“No, we’re not going to kill you,” came the softly spoken words of Crouch. “We’re going to torture you beyond your imagination. We’re going to break your minds under the sheer, unimaginable pain. We’ll have you lying on the floor, bleeding from every fiber of your body. And best of all? When we’re through with you, you won’t remember a thing.” Alice and Frank recoiled, with difficulty, in horror as the young man (or was it boy? was he not so young?) laughed quietly, his face aglow with excitement as he looked upon the couple. It made Alice want to throw up.

“And if we tell you?” gasped Frank, clutching his bleeding leg in pain.

Crouch smiled, though it did not reach his eyes. His tongue jutted out quickly as he said, “Then we’ll only kill you.” Alice moaned softly. They were doomed.

“So, Longbottom,” jeered Bellatrix, turning Frank on his back while ignoring his moans of pain, “you have one last chance. Where is the Dark Lord?”

“Death first,” he snapped defiantly, managing a grin at the enraged look on Bellatrix’s face. He turned towards Alice with great difficulty, pulling her face towards his. “I’ll always love you,” he whispered, and kissed her. They heard cruel laughter explode all around them as they kissed, knowing it was the last time they would be together.

“Look at the filthy blood traitors,” laughed Rabastan, pulling Alice away from her husband. She started sobbing, holding on to Frank’s hand until Rabastan gave a rather hard pull. “Give me a kiss, love?” he asked, laughing at Alice’s teary eyes and involuntary shudder.

“Quiet, Rabastan,” admonished Rodolphus. “There’s time for all that later. First, make her watch.” For Bellatrix had her wand aimed at Frank, mania distinct on her face.

“Is his wife watching?” asked Bellatrix quietly, turning slightly towards Rabastan.

“Yes,” he replied, tightening his hold on the woman.

A smile appeared on Bellatrix’s face as she heard the woman’s soft sobs. Then: “CRUCIO!” For about twenty minutes, Bellatrix repeated the curse over and over, long after Frank had slipped into unconsciousness – for long after his mind was fully gone, his body still responded to the horrors of that curse. Alice endured her husband’s screams of mercy; watched his bones jut apart; watched blood seep through his clothes and onto to the formerly spotless carpet from all parts of his body; watched him slowly lose his mind, shouting coherent thoughts to just quieting and quieting, ripping at his hair and curling into a ball as best he could under the damage inflicted on his body. She could not stop crying at the way Bellatrix’s face lit up at every scream, at the way Crouch and the two Lestranges watched attentively, as if they could never get enough of the pain and torture.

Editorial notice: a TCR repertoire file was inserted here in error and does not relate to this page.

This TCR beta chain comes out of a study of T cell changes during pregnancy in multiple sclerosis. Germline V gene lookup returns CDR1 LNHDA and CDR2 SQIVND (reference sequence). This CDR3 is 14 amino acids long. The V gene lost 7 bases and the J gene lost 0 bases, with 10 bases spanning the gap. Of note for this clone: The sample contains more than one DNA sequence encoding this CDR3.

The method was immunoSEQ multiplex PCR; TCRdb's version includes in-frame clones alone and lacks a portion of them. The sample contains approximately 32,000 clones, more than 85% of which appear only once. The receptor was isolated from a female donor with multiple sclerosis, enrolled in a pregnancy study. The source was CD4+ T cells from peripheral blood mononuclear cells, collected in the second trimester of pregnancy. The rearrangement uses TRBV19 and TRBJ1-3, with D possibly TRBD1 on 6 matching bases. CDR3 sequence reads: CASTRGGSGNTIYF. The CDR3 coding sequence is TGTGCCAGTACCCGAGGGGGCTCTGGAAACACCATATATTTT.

Soon enough, Frank was broken, and it was Alice’s turn.

“Can we have a bit of fun with her?” asked Rabastan, leering as he grabbed one of Alice’s breasts.

“No,” said Bellatrix sharply, grabbing Alice from her brother-in-law, much to his dismay. “Someone’s going to come soon enough, and God knows you’ll take all night.” Rabastan glowered at her, but didn’t say anything. It could easily be him in Frank’s position if Bellatrix lost her temper with him as well.

Alice didn’t feel grateful at all that Bellatrix had saved her from a terrible rape. She’d rather be dead, anyway. Frank was gone, Neville was…


Alice cried harder at the thought of leaving him practically an orphan. She knew Augusta would take good care of him, but it killed her inside to know that she would never see her precious baby ever again. And if he ever saw her…well, she didn’t want to think of that right now.